Re: The result of the Plane 14 tag characters review

From: Kenneth Whistler (
Date: Mon Nov 18 2002 - 20:31:06 EST

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    Michael Everson asked:

    > At 13:37 -0800 2002-11-18, Kenneth Whistler wrote:
    > >Go to any Japanese newspaper. There is no required change of
    > >typographic style when Chinese names and placenames are mentioned
    > >in the context of Japanese articles about China.
    > >
    > >Go to any Chinese newspaper. There is no required change of
    > >typographic style when Japanese names and placenames are mentioned
    > >in the context of Chinese articles about Japan.
    > Just to be sure: this means that when a Japanese newspaper it uses
    > the glyphs its readers prefer for Chinese names, not glyphs which
    > Chinese readers may prefer?

    Yes. For obvious reasons.

    > Does this extend to the
    > Simplified/Traditional instance, so that if a Chinese name has the
    > word for horse in it, it uses the Japanese glyph for horse,not either
    > the S or T version of the glyph (assuming for the sake of argument
    > that both occur and that both are different from the preferred
    > Japanese glyph)?

    Yes. Example: The once president of the ROC, known in English as
    Chiang Kai-shek, has a surname which shows several variants.

    Traditional Chinese: U+8523
    Simplified Chinese: U+848B

    Japanese prefers a different, "traditional" simplification of the
    glyph for U+848B. You can see the difference in the Unicode 3.0 book
    charts if you look up U+848B in the charts (p. 693), and then look up
    the corresponding 0x8FD3 in the Shift-JIS Index (p. 931).

    In a Japanese newspaper, the Japanese-style of U+848B will be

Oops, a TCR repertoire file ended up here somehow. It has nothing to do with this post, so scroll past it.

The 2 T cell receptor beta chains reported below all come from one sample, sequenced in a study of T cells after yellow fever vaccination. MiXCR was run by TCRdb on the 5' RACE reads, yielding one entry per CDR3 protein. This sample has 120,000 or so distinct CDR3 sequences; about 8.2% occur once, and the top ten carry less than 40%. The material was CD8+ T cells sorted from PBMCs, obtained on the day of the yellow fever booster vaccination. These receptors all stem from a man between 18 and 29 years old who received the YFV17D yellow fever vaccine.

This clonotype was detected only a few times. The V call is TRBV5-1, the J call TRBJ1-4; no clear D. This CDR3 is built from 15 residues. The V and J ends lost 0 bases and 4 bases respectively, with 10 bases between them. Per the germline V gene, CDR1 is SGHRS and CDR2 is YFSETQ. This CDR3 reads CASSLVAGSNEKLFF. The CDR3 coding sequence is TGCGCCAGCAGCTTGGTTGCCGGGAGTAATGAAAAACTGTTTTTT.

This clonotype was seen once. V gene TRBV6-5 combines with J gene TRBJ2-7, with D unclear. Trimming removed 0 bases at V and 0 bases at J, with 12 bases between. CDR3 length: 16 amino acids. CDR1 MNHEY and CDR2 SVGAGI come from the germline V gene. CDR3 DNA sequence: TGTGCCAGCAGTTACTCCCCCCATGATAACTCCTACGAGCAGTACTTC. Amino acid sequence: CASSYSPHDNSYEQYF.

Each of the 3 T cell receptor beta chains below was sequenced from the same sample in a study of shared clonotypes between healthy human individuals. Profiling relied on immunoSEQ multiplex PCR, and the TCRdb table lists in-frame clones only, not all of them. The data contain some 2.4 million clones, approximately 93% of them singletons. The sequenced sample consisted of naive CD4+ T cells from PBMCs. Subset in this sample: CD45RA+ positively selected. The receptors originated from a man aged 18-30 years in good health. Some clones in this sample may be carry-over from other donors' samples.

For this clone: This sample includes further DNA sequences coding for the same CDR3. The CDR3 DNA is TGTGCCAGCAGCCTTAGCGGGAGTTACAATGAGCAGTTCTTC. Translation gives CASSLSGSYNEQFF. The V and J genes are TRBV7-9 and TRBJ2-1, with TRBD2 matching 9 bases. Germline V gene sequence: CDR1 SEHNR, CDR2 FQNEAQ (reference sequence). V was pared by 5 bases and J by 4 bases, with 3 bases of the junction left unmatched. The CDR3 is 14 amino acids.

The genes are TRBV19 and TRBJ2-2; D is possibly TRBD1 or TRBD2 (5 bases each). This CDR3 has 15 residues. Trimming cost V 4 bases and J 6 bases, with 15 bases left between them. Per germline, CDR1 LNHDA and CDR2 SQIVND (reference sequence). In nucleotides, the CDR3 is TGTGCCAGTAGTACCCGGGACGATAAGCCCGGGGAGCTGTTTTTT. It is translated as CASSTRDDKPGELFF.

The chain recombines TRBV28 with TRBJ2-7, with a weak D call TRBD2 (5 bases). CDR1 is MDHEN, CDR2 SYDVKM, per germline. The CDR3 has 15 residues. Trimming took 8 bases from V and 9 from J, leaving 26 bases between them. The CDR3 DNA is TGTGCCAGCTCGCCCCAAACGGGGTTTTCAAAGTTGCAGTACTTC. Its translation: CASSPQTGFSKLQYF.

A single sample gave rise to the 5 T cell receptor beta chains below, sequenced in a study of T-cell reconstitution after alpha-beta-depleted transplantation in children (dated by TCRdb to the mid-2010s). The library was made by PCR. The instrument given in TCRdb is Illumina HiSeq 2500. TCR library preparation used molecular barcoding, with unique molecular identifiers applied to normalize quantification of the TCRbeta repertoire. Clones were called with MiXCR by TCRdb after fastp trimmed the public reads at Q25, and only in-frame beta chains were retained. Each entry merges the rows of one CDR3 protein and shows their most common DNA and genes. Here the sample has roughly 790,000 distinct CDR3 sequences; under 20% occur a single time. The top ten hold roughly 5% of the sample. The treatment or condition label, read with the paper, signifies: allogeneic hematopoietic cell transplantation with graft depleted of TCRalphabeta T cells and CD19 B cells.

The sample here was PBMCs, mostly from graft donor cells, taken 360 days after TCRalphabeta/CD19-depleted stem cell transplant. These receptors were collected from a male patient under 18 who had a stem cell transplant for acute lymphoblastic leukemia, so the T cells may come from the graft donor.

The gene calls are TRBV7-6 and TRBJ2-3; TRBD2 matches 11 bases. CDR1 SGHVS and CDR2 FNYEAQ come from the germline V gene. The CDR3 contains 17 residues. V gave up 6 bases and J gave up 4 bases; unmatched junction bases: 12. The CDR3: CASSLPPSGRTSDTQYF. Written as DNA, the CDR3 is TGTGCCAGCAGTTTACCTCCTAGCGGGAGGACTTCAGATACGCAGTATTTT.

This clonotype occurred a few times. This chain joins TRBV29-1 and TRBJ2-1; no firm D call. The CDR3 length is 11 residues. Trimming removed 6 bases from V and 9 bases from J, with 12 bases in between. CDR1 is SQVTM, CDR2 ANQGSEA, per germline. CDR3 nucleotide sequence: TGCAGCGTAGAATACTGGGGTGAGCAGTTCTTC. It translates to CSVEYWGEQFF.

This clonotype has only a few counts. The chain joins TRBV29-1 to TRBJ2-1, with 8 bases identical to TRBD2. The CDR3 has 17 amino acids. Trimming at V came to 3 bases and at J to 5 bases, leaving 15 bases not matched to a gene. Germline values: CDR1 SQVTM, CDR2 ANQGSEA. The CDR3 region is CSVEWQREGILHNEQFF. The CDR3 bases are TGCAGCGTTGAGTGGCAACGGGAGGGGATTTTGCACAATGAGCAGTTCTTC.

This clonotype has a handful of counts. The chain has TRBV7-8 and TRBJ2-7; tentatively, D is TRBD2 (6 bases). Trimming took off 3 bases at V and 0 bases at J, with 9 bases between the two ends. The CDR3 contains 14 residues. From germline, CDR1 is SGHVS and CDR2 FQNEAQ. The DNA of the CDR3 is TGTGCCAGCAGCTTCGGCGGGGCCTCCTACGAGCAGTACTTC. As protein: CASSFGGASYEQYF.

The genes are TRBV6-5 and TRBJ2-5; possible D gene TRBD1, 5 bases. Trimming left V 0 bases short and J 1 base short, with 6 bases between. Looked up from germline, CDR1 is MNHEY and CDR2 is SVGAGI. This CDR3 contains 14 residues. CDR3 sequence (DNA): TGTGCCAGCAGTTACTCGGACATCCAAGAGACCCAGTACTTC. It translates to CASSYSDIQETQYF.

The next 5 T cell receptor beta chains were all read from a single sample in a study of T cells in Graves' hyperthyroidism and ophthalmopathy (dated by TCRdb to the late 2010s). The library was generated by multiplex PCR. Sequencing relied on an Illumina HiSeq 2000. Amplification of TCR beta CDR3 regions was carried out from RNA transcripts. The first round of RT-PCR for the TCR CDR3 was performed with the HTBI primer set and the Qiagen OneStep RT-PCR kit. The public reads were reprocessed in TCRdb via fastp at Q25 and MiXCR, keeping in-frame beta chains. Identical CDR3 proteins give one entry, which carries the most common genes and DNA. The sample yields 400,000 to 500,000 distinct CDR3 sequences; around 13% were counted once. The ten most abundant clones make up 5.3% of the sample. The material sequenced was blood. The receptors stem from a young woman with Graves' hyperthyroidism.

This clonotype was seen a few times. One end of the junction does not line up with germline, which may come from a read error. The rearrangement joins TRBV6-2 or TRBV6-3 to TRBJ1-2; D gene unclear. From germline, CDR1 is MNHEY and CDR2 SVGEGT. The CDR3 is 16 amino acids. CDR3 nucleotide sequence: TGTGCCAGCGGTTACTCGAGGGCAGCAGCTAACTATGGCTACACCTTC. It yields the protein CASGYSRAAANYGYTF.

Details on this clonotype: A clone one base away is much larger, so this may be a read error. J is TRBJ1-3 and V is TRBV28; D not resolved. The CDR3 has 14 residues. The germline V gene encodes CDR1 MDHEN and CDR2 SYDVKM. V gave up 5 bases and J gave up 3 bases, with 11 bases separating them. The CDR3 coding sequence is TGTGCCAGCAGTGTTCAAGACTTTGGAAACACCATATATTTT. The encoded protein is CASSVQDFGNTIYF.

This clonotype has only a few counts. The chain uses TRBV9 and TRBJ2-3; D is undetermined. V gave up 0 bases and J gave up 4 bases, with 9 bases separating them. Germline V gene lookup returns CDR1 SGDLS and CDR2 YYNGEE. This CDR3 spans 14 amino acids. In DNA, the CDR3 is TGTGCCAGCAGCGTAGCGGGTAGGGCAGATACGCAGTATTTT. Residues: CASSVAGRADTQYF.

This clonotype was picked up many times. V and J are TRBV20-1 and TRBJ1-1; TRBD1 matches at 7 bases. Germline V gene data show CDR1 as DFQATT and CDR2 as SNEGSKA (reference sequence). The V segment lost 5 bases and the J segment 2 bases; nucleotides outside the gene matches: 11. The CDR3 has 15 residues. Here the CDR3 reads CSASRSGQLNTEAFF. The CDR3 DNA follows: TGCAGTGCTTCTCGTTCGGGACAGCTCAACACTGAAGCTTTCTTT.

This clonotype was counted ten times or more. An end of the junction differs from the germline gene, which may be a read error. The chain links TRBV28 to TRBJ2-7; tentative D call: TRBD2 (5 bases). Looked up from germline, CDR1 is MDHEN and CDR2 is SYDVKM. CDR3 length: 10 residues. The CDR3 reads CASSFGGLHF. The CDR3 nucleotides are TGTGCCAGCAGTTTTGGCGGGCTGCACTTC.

present in the font. If the source is from a simplified Chinese
    rendition of Chiang Kai-shek, then the Japanese presentation will
    simply be the same character, Japanese style. If the source were
    from a traditional Chinese rendition, then the Japanese presentation
    would also represent a "respelling" of the name from U+8523 to
    U+848B (comparable to Schröder --> Schroeder) to get it to use
    a character for which the appropriate Japanese presentational form
    is available.

    In any case, once the correct "spelling" is settled on, there is
    no *stylistic* variation from the rest of the text for the Chinese
    name embedded in Japanese text . It is clearly
    recognized in text as an "alien", i.e., non-Japanese name, and no
    attempt would be made to give it a Japanese name reading, but that
    is merely by virtue of the reader's recognition that
    <U+848B, U+4ECB, U+77F3> is a famous Chinese person -- and would
    be sounded out as Shoo Kaiseki (not *Makomo Sukeishi or some other
    putative Japanese name).


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